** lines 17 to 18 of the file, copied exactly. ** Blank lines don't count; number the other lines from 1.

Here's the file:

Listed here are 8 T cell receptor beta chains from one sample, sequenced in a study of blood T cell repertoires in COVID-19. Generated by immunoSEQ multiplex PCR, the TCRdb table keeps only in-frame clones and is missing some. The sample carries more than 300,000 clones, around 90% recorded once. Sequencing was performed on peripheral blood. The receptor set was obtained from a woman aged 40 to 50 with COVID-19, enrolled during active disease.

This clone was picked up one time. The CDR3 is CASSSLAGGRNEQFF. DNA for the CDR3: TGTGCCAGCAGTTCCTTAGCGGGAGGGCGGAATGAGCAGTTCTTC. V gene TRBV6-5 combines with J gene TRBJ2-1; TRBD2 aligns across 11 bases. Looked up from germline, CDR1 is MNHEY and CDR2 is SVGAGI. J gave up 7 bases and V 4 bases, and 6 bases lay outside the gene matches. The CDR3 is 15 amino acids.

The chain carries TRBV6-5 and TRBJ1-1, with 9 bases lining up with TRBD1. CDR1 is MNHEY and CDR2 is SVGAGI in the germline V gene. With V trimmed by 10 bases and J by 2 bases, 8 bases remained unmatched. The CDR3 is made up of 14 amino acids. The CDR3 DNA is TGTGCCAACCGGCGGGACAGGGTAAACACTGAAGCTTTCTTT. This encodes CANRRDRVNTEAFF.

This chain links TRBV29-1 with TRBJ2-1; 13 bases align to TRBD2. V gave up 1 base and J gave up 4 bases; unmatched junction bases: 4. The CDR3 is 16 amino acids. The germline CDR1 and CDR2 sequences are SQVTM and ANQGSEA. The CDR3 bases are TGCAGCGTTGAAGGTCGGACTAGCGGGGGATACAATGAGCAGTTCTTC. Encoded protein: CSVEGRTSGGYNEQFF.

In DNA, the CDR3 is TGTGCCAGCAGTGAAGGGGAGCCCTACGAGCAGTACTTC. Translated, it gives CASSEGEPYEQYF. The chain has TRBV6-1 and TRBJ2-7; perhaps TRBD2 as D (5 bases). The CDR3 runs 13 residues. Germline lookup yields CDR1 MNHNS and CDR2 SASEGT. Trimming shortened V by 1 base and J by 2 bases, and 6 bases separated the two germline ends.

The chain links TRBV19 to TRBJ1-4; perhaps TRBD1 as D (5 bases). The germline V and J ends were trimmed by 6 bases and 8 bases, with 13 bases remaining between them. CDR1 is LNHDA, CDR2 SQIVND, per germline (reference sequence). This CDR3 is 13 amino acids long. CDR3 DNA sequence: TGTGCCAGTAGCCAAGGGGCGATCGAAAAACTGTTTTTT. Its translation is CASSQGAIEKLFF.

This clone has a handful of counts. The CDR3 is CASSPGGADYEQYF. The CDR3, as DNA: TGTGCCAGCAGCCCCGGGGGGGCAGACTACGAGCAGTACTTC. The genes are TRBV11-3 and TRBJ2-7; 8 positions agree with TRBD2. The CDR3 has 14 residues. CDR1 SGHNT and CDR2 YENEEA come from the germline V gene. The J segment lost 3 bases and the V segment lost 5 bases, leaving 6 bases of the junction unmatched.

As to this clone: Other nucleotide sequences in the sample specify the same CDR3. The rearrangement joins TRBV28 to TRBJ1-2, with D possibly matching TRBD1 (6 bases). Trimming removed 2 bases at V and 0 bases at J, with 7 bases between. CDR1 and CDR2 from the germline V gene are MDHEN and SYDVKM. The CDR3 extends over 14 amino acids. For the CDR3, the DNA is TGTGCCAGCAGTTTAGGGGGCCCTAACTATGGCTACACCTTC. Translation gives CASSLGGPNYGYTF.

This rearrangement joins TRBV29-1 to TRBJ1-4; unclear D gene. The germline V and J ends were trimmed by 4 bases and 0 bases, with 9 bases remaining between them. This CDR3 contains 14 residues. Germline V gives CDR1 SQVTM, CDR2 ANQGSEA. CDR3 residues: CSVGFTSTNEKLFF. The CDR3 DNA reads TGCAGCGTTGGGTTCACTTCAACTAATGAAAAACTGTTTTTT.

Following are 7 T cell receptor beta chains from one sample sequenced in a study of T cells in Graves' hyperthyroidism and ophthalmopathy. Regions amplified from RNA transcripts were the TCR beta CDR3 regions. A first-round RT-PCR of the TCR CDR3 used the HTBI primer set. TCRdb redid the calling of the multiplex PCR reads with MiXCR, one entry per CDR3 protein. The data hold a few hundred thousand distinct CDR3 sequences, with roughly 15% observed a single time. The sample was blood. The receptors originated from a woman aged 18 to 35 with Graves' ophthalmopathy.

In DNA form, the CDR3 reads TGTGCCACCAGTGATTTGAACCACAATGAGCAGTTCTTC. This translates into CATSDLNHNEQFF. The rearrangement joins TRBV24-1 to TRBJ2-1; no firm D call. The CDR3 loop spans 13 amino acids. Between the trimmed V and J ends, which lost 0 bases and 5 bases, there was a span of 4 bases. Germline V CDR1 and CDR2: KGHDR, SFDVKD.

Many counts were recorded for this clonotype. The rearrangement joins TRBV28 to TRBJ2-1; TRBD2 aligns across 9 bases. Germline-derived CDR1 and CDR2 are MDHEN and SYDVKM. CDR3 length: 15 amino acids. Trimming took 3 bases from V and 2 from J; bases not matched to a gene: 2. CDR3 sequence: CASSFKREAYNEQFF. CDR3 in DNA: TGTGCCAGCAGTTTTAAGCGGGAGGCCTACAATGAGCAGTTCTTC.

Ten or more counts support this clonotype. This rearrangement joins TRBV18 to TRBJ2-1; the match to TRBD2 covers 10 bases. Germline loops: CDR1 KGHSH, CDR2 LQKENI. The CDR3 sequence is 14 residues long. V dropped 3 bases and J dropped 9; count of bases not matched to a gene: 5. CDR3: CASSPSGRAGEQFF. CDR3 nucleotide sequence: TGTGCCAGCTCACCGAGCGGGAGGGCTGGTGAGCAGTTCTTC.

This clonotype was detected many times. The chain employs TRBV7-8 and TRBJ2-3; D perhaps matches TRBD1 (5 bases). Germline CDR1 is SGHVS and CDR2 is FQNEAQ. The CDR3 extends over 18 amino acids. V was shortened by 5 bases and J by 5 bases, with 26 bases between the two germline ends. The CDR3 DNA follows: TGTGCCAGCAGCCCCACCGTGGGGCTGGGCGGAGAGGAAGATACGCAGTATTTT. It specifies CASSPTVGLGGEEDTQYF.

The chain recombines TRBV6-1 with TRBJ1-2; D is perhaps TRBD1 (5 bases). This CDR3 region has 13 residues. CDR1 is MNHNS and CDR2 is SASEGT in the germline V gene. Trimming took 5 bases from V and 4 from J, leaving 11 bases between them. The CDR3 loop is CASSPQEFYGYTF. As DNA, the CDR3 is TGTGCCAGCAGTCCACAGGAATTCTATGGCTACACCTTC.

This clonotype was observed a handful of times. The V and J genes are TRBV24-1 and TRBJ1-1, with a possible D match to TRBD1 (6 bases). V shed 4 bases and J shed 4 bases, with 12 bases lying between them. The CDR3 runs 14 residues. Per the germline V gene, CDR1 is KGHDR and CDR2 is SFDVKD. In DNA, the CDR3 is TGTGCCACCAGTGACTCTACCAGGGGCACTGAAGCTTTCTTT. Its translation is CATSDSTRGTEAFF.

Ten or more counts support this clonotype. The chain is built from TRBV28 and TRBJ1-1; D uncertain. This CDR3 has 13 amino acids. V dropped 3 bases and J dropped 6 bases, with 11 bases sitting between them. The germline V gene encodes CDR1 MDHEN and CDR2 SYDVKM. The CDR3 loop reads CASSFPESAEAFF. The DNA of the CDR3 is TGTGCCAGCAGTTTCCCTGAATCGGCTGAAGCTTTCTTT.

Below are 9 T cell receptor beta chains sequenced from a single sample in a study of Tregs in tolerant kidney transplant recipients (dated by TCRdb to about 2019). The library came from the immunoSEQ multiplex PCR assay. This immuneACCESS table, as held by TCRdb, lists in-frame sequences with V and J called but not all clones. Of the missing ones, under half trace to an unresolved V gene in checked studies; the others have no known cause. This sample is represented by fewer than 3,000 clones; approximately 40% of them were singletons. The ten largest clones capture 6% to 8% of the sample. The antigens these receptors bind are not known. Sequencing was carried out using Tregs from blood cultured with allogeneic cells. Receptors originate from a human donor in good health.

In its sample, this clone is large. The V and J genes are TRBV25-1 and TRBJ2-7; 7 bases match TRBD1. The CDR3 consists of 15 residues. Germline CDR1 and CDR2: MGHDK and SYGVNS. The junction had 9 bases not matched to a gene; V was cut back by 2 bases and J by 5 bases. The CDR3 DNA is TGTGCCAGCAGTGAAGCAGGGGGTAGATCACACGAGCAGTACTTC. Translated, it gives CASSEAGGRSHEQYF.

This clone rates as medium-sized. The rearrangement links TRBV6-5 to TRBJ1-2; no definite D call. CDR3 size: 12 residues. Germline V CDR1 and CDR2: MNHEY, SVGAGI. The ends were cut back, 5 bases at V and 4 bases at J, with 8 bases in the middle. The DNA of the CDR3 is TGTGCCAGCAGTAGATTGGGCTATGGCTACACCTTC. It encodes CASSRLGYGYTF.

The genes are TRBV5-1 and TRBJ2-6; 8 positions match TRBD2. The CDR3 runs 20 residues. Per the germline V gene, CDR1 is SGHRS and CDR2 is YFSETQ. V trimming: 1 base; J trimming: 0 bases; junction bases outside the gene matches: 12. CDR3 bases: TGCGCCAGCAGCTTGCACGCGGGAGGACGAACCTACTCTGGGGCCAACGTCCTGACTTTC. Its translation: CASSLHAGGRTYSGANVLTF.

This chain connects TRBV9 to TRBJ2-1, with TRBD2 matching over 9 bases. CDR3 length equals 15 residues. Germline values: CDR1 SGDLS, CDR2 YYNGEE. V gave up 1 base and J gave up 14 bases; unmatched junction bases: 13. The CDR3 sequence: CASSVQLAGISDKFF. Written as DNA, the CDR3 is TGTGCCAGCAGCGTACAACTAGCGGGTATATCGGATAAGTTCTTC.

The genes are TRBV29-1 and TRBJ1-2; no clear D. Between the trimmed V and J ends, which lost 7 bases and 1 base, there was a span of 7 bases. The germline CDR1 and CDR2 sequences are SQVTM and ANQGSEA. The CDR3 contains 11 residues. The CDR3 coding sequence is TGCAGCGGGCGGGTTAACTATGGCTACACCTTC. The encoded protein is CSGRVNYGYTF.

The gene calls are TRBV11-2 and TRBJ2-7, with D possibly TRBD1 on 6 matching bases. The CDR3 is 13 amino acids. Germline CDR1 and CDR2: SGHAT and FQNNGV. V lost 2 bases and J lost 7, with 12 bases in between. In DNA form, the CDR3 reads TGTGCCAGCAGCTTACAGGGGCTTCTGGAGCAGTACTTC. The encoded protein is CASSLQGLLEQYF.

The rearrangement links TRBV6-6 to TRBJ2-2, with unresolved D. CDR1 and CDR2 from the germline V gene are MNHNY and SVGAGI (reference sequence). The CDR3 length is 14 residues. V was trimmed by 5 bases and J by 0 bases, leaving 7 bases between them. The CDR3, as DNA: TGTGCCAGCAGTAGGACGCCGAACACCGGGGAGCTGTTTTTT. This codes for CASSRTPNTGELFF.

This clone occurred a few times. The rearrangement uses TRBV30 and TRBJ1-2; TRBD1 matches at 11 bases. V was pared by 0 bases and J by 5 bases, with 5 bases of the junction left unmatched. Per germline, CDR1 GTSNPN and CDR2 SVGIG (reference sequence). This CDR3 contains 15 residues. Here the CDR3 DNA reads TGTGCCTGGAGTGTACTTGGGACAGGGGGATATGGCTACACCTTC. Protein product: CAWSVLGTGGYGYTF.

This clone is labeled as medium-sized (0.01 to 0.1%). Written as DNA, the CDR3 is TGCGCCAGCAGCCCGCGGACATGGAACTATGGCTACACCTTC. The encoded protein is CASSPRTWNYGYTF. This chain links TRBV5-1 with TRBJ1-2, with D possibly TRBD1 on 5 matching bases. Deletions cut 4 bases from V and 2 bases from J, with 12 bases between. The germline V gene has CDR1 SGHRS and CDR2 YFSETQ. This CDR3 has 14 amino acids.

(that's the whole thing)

Ten or more counts support this clonotype. The chain is built from TRBV28 and TRBJ1-1; D uncertain. This CDR3 has 13 amino acids. V dropped 3 bases and J dropped 6 bases, with 11 bases sitting between them. The germline V gene encodes CDR1 MDHEN and CDR2 SYDVKM. The CDR3 loop reads CASSFPESAEAFF. The DNA of the CDR3 is TGTGCCAGCAGTTTCCCTGAATCGGCTGAAGCTTTCTTT.

Below are 9 T cell receptor beta chains sequenced from a single sample in a study of Tregs in tolerant kidney transplant recipients (dated by TCRdb to about 2019). The library came from the immunoSEQ multiplex PCR assay. This immuneACCESS table, as held by TCRdb, lists in-frame sequences with V and J called but not all clones. Of the missing ones, under half trace to an unresolved V gene in checked studies; the others have no known cause. This sample is represented by fewer than 3,000 clones; approximately 40% of them were singletons. The ten largest clones capture 6% to 8% of the sample. The antigens these receptors bind are not known. Sequencing was carried out using Tregs from blood cultured with allogeneic cells. Receptors originate from a human donor in good health.